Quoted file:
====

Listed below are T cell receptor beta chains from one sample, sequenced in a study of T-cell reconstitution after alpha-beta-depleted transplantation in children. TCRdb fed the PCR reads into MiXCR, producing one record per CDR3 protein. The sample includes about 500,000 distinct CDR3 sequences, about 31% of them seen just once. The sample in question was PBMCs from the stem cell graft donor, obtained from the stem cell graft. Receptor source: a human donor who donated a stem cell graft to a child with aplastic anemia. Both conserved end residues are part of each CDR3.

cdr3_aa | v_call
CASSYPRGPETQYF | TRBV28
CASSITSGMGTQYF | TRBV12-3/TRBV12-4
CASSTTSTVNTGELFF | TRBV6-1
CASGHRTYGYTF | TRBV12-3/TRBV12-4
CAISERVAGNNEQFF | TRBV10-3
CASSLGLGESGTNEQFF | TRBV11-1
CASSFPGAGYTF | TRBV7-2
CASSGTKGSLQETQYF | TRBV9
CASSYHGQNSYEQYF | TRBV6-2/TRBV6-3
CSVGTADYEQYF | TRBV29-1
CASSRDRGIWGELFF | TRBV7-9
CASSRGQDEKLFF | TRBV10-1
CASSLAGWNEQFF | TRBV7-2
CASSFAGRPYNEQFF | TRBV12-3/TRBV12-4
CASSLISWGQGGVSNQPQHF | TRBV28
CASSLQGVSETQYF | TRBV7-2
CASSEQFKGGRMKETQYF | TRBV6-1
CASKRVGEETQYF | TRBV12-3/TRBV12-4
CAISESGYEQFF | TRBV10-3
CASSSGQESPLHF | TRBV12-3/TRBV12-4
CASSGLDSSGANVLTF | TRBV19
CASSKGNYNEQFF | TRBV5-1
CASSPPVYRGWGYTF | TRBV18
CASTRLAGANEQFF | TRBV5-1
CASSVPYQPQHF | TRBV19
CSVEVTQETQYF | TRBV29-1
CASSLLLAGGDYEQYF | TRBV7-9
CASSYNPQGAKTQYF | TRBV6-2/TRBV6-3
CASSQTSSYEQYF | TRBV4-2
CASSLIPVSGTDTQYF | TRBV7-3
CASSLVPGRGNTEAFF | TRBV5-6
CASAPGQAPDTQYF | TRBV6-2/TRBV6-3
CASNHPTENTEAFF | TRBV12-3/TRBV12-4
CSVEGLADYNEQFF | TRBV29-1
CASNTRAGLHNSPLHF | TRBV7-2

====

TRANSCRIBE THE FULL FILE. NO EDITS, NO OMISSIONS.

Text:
Listed below are T cell receptor beta chains from one sample, sequenced in a study of T-cell reconstitution after alpha-beta-depleted transplantation in children. TCRdb fed the PCR reads into MiXCR, producing one record per CDR3 protein. The sample includes about 500,000 distinct CDR3 sequences, about 31% of them seen just once. The sample in question was PBMCs from the stem cell graft donor, obtained from the stem cell graft. Receptor source: a human donor who donated a stem cell graft to a child with aplastic anemia. Both conserved end residues are part of each CDR3.

cdr3_aa | v_call
CASSYPRGPETQYF | TRBV28
CASSITSGMGTQYF | TRBV12-3/TRBV12-4
CASSTTSTVNTGELFF | TRBV6-1
CASGHRTYGYTF | TRBV12-3/TRBV12-4
CAISERVAGNNEQFF | TRBV10-3
CASSLGLGESGTNEQFF | TRBV11-1
CASSFPGAGYTF | TRBV7-2
CASSGTKGSLQETQYF | TRBV9
CASSYHGQNSYEQYF | TRBV6-2/TRBV6-3
CSVGTADYEQYF | TRBV29-1
CASSRDRGIWGELFF | TRBV7-9
CASSRGQDEKLFF | TRBV10-1
CASSLAGWNEQFF | TRBV7-2
CASSFAGRPYNEQFF | TRBV12-3/TRBV12-4
CASSLISWGQGGVSNQPQHF | TRBV28
CASSLQGVSETQYF | TRBV7-2
CASSEQFKGGRMKETQYF | TRBV6-1
CASKRVGEETQYF | TRBV12-3/TRBV12-4
CAISESGYEQFF | TRBV10-3
CASSSGQESPLHF | TRBV12-3/TRBV12-4
CASSGLDSSGANVLTF | TRBV19
CASSKGNYNEQFF | TRBV5-1
CASSPPVYRGWGYTF | TRBV18
CASTRLAGANEQFF | TRBV5-1
CASSVPYQPQHF | TRBV19
CSVEVTQETQYF | TRBV29-1
CASSLLLAGGDYEQYF | TRBV7-9
CASSYNPQGAKTQYF | TRBV6-2/TRBV6-3
CASSQTSSYEQYF | TRBV4-2
CASSLIPVSGTDTQYF | TRBV7-3
CASSLVPGRGNTEAFF | TRBV5-6
CASAPGQAPDTQYF | TRBV6-2/TRBV6-3
CASNHPTENTEAFF | TRBV12-3/TRBV12-4
CSVEGLADYNEQFF | TRBV29-1
CASNTRAGLHNSPLHF | TRBV7-2